The drug commonly used for Her2-positive breast cancers may actually turn ER-negative status into positive. It’s a two-step process, though, and the research was done on ER-negative, Her2-positive laboratory cells, not on human subjects. Still, it offers amazing potential and could ultimately provide much-needed therapy for hormone-negative breast cancer, including triple negative.
After being treated with trastuzumab (Herceptin), ER-negative cells actually turned into ER-positive cells, making them then react to anti-estrogen drugs like tamoxifen and aromatase inhibitors, according to research presented at the Endocrine Society meeting this month.
The research was done in vitro—in a lab, on existing cells, rather than in human subjects. Cells were ER-negative, Her2-postive and were treated with trastuzumab; after 72 hours they were treated with the hormones estradiol and androstenedione. After that they were given aromatase inhibitors and antiestrogens.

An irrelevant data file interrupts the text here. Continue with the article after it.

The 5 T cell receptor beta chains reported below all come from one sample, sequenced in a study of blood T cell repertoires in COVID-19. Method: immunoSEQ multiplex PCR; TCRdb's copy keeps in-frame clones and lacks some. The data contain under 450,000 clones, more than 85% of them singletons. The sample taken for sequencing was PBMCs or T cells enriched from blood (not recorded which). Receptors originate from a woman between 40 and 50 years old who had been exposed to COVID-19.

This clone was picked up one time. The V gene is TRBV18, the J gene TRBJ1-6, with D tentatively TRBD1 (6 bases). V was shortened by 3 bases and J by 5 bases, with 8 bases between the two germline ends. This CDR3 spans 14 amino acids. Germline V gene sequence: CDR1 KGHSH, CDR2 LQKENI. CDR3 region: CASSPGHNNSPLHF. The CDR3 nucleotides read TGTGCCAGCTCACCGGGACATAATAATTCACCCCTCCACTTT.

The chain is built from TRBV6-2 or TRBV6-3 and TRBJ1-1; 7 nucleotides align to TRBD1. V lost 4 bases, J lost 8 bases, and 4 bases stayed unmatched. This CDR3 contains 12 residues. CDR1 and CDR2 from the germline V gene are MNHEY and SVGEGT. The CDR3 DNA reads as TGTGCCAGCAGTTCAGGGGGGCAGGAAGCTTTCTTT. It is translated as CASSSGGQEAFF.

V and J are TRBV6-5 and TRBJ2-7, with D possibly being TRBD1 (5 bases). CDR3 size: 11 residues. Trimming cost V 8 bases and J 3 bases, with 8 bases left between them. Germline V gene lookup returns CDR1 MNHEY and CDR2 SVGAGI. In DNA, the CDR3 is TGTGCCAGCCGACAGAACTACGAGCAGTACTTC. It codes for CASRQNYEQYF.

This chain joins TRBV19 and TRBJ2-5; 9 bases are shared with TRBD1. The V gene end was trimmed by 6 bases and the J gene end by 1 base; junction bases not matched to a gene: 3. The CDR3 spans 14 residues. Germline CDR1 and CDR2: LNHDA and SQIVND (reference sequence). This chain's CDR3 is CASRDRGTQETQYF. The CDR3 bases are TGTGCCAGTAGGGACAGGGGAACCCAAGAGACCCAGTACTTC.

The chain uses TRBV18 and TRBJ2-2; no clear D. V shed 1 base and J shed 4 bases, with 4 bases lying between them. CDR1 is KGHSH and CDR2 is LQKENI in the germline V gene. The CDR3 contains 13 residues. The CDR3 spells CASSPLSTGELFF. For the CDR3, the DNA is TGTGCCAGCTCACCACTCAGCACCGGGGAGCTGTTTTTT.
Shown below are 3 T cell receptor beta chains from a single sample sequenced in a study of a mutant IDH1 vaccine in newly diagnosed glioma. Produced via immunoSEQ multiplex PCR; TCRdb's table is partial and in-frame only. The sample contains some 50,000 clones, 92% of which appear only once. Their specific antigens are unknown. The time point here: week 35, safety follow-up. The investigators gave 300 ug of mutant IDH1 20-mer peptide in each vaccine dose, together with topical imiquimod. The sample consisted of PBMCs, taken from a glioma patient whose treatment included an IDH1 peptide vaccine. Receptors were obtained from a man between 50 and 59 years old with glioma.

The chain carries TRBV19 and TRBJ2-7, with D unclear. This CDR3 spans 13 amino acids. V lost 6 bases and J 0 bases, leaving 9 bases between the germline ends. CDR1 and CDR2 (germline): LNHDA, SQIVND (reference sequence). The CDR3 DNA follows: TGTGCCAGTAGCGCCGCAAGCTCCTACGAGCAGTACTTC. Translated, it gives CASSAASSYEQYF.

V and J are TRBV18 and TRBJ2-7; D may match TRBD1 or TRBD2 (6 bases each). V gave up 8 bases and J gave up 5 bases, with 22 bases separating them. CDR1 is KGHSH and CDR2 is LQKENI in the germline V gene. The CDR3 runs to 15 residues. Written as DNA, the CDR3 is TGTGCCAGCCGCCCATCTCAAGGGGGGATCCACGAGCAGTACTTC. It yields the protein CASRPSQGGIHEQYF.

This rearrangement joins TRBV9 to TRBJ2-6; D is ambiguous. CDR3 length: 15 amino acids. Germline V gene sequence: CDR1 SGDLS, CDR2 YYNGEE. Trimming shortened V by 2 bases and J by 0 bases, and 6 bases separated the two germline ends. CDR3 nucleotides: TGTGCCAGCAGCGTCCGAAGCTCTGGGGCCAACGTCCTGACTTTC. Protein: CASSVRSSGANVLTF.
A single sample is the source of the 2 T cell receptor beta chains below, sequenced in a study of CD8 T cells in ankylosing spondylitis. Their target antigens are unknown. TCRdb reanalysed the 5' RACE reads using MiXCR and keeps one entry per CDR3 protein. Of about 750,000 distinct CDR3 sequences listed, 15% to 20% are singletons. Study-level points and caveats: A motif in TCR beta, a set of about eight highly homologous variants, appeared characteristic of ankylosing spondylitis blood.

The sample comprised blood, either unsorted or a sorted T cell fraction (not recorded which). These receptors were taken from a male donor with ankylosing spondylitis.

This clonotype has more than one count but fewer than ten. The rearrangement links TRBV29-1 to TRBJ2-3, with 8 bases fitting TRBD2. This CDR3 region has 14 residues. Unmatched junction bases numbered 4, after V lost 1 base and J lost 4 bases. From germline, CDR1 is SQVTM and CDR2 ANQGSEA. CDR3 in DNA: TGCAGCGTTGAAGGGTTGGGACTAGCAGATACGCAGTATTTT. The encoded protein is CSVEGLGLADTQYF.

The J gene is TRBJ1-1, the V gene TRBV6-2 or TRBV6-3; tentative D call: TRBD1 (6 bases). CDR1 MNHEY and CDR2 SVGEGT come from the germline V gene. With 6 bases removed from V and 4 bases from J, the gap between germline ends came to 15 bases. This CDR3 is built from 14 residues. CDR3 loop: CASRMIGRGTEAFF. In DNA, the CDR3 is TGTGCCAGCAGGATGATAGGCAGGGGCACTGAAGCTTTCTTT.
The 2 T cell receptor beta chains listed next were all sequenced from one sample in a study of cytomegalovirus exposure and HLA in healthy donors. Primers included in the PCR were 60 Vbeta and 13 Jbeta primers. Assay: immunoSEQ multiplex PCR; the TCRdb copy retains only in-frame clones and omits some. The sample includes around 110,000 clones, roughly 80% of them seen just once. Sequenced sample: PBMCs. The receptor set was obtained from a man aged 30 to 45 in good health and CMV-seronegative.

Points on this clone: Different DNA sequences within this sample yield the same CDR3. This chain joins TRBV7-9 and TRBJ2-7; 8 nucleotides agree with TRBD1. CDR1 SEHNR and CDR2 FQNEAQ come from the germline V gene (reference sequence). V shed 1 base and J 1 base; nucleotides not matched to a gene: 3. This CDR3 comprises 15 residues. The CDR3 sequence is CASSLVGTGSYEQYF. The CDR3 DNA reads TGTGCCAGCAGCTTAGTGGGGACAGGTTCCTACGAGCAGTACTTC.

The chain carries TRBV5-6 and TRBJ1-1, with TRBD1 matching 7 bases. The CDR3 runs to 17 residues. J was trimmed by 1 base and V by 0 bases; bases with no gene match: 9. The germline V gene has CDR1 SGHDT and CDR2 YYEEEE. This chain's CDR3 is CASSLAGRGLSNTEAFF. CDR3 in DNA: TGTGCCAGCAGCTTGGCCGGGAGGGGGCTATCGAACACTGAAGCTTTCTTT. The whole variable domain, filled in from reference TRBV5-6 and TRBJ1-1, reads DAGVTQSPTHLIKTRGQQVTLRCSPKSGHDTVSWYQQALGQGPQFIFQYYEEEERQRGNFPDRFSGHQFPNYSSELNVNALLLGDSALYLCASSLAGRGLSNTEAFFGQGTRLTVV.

The tumors then reacted in much the way ER-positive tumors do to aromatase inhibitors and antiestrogens.
Read more about the study here.
SOURCE: Sabnis G, Brodie A “Trastuzumab sensitizes ER negative, HER-2 positive breast cancer cells (SKBr-3) to endocrine therapy” ENDO 2009; Abstract OR38-02.